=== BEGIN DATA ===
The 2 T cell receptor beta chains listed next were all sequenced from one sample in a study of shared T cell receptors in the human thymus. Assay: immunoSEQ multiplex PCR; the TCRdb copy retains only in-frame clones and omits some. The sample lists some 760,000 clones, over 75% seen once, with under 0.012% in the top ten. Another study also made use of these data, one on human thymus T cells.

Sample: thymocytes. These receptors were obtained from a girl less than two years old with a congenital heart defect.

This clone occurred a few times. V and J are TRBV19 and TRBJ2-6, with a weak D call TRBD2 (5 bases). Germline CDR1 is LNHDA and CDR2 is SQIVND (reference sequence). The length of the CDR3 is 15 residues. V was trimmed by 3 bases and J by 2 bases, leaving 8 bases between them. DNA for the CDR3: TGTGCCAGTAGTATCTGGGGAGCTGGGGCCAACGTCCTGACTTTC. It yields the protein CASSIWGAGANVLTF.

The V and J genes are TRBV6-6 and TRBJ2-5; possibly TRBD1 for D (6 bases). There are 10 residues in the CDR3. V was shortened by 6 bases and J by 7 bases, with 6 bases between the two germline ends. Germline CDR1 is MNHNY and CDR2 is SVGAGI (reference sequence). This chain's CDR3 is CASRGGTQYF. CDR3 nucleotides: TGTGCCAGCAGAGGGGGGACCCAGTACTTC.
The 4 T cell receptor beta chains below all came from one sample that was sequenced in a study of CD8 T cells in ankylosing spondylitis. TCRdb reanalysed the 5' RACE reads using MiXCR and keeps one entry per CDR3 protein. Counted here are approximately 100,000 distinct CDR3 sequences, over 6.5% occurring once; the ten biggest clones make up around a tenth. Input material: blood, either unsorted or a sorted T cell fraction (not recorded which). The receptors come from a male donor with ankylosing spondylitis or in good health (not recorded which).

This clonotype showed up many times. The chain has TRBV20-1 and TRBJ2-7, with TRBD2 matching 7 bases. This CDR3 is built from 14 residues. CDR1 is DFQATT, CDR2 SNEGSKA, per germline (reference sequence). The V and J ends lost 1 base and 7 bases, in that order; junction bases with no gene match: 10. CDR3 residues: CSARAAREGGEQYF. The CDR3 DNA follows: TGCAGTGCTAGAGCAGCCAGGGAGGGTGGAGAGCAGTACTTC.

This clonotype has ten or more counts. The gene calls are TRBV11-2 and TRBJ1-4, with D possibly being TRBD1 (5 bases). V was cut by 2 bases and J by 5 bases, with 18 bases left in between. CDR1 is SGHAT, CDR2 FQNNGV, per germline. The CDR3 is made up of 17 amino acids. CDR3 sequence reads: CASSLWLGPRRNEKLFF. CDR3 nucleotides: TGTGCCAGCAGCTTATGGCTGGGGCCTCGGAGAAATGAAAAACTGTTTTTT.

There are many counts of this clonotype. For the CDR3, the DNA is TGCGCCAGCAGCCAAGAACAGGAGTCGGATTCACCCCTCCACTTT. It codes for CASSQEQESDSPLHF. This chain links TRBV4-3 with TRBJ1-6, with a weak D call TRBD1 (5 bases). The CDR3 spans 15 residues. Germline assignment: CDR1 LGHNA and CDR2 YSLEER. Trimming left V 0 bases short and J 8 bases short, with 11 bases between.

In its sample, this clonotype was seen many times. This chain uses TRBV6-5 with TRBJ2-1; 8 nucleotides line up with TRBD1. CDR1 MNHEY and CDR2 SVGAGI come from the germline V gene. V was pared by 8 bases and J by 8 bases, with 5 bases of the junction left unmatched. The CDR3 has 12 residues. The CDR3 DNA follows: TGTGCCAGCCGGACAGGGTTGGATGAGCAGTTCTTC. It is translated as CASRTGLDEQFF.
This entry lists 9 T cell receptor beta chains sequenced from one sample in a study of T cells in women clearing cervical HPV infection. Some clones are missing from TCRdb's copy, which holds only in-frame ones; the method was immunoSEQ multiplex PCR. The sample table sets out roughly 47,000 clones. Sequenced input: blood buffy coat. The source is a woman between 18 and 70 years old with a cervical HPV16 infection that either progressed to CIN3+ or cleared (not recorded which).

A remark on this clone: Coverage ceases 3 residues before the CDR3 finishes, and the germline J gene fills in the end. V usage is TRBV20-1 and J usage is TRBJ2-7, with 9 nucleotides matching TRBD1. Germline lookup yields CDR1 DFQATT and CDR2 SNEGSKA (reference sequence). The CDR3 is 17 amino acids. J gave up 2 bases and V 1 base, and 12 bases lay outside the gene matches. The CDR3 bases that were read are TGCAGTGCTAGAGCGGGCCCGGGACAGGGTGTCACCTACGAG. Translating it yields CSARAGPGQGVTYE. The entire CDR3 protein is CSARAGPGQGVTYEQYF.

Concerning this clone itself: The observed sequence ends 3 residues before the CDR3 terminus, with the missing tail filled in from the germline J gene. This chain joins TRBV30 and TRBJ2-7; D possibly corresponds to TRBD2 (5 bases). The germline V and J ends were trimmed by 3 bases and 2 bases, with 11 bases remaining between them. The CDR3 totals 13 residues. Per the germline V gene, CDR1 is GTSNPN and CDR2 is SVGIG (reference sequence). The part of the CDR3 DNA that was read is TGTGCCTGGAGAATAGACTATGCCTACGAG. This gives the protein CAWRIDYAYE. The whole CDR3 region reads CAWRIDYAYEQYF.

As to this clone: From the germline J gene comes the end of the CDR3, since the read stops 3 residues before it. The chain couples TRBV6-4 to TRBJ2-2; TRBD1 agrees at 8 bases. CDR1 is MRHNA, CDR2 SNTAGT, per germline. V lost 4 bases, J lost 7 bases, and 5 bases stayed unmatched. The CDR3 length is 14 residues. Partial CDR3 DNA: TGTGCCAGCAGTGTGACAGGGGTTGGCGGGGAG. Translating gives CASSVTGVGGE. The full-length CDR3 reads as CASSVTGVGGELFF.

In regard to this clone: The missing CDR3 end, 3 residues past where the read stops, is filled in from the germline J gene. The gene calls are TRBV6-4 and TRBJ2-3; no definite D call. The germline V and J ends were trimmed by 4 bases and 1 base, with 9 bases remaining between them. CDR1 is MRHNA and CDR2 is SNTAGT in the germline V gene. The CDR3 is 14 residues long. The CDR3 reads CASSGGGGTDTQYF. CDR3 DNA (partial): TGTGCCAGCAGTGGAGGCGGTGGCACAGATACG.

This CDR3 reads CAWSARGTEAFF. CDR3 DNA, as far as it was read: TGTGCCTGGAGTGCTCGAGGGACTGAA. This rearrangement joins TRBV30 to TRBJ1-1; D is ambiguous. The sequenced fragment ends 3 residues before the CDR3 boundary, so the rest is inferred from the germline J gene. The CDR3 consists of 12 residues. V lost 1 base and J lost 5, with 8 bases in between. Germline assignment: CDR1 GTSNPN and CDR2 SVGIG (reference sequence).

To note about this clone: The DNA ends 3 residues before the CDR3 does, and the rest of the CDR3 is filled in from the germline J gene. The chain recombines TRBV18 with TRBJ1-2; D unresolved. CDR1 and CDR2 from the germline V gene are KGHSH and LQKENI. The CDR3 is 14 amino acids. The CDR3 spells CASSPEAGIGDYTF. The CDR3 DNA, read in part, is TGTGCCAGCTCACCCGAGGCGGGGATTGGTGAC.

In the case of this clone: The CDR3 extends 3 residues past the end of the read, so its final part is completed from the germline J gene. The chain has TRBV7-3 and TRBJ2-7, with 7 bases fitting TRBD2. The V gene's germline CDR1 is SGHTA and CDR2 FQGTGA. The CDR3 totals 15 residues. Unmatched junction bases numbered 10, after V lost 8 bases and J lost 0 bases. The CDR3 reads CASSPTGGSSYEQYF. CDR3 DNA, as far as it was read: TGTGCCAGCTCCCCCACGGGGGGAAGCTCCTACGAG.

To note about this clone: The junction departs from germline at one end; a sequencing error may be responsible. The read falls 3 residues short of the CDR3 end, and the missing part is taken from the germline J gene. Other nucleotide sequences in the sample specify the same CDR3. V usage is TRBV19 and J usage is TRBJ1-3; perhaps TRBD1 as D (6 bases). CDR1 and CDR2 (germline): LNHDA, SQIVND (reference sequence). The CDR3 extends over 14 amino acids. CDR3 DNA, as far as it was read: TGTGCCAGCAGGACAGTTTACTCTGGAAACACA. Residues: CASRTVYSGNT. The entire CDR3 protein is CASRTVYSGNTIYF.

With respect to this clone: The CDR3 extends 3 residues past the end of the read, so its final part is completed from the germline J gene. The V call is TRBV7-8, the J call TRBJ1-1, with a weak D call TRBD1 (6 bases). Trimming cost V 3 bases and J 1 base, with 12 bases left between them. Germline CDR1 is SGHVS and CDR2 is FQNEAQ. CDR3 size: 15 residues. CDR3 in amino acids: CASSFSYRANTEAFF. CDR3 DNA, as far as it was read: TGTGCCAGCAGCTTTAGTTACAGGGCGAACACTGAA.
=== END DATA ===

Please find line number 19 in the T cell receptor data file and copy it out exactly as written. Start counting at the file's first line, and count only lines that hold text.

With respect to this clone: The CDR3 extends 3 residues past the end of the read, so its final part is completed from the germline J gene. The V call is TRBV7-8, the J call TRBJ1-1, with a weak D call TRBD1 (6 bases). Trimming cost V 3 bases and J 1 base, with 12 bases left between them. Germline CDR1 is SGHVS and CDR2 is FQNEAQ. CDR3 size: 15 residues. CDR3 in amino acids: CASSFSYRANTEAFF. CDR3 DNA, as far as it was read: TGTGCCAGCAGCTTTAGTTACAGGGCGAACACTGAA.